Your SlideShare is downloading. ×
Malaria clinical features
Malaria clinical features
Malaria clinical features
Malaria clinical features
Malaria clinical features
Malaria clinical features
Malaria clinical features
Malaria clinical features
Malaria clinical features
Malaria clinical features
Malaria clinical features
Malaria clinical features
Malaria clinical features
Malaria clinical features
Malaria clinical features
Malaria clinical features
Malaria clinical features
Malaria clinical features
Malaria clinical features
Malaria clinical features
Malaria clinical features
Malaria clinical features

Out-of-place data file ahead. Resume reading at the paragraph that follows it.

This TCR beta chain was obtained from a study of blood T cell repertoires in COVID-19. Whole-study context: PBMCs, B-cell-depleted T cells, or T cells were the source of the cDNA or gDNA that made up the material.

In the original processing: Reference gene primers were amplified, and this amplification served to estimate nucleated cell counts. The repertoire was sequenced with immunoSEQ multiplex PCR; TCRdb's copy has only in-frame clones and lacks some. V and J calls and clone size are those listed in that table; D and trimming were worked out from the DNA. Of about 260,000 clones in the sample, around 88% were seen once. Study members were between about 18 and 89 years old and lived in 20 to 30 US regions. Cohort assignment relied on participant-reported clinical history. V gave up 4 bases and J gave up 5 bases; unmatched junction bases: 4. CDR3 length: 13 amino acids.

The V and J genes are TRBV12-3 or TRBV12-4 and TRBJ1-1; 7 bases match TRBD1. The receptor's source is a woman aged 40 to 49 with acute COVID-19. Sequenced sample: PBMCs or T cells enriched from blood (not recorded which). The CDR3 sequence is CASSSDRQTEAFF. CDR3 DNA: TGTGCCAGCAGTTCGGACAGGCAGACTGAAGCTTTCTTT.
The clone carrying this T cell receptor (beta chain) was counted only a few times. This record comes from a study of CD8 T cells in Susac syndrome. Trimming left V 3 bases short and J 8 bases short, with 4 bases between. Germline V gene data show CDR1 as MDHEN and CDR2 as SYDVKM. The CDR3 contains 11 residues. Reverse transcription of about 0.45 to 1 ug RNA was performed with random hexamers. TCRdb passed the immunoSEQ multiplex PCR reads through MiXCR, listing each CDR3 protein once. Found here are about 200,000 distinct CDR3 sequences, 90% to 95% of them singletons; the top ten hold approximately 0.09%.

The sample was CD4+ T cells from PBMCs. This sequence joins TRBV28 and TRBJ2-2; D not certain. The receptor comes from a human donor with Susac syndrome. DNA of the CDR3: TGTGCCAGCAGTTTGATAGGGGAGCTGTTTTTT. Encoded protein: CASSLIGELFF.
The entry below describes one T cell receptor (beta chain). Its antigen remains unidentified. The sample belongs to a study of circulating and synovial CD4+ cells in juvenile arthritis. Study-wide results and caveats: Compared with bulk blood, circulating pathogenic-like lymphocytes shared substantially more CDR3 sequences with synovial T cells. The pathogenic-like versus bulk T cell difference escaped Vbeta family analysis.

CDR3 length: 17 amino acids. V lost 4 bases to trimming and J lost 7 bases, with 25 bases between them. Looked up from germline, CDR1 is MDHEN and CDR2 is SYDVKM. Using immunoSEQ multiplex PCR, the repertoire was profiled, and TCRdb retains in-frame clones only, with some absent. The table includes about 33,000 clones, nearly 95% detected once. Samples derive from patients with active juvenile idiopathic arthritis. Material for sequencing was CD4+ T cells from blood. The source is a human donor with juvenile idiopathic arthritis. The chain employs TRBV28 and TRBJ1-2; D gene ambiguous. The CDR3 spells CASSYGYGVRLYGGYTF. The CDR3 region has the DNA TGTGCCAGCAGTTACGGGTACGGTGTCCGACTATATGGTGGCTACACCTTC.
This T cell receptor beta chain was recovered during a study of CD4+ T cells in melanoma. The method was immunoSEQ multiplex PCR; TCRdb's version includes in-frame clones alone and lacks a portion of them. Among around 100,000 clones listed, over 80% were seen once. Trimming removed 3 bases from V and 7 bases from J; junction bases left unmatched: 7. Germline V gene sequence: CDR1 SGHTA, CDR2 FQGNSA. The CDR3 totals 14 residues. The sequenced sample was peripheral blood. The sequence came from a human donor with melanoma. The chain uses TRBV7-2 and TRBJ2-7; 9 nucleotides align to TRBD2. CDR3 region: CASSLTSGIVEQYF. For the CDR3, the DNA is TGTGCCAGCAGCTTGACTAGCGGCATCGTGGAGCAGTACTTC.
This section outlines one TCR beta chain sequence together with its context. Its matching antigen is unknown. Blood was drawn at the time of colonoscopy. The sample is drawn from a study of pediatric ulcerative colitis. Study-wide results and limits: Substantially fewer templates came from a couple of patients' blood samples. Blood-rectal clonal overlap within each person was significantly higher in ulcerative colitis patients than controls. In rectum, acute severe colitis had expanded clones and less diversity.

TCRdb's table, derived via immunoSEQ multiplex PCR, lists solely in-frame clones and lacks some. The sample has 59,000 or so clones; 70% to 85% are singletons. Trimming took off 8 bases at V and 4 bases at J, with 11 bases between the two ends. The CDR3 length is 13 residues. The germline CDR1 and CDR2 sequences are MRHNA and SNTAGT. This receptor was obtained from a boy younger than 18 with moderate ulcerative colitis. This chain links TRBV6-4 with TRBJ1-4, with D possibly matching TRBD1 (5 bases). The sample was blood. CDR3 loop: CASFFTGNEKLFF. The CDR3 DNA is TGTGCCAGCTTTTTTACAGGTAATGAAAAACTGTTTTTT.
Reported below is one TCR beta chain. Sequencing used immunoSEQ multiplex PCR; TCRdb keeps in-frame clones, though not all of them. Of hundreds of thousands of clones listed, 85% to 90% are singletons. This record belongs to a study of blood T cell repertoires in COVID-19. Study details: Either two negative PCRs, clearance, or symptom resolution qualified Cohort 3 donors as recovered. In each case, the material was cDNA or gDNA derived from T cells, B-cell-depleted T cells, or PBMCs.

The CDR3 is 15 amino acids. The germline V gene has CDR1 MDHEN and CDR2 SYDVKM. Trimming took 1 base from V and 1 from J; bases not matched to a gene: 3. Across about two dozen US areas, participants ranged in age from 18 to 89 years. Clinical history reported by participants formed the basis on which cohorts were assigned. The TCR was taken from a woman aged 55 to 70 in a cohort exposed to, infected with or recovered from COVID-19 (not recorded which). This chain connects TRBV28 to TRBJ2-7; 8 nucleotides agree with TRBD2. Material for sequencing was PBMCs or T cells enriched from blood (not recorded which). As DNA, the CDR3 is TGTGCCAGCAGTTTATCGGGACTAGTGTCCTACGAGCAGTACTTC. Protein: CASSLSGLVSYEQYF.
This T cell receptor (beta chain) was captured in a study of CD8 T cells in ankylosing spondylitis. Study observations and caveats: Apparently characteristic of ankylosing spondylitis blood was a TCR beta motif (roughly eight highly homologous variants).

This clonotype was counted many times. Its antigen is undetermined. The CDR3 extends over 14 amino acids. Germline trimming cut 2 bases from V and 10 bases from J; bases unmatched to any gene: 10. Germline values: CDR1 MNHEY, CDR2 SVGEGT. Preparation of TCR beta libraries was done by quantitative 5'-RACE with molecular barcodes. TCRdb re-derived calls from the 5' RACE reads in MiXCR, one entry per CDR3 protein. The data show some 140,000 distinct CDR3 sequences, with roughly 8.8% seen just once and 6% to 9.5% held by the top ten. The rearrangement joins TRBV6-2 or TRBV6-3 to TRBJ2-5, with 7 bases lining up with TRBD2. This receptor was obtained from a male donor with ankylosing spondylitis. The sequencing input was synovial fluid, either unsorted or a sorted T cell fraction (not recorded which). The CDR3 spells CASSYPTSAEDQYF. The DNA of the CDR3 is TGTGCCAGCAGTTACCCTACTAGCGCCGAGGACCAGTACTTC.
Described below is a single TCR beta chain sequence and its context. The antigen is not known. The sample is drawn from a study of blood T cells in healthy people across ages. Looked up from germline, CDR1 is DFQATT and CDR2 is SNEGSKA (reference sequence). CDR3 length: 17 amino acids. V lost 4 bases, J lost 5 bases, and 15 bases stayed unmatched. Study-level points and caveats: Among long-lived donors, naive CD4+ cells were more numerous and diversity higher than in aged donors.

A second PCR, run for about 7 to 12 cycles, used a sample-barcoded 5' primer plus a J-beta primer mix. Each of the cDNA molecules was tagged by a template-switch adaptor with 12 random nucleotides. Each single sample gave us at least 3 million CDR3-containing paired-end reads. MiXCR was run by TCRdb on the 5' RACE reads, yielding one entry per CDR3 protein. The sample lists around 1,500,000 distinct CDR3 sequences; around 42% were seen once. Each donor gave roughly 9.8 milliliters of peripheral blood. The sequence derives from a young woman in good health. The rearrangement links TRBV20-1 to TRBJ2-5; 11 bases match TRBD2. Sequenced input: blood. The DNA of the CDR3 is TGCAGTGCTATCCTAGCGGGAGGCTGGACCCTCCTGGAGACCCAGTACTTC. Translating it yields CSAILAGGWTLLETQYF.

Malaria clinical features
Malaria clinical features
Malaria clinical features
Malaria clinical features
Malaria clinical features
Malaria clinical features
Malaria clinical features
Malaria clinical features
Malaria clinical features
Malaria clinical features
Malaria clinical features
Malaria clinical features
Malaria clinical features
Malaria clinical features
Malaria clinical features
Malaria clinical features
Malaria clinical features
Malaria clinical features
Malaria clinical features
Malaria clinical features
Malaria clinical features
Malaria clinical features
Malaria clinical features
Upcoming SlideShare
Loading in...5

Thanks for flagging this SlideShare!

Oops! An error has occurred.

Saving this for later? Get the SlideShare app to save on your phone or tablet. Read anywhere, anytime – even offline.
Text the download link to your phone
Standard text messaging rates apply

Malaria clinical features


Published on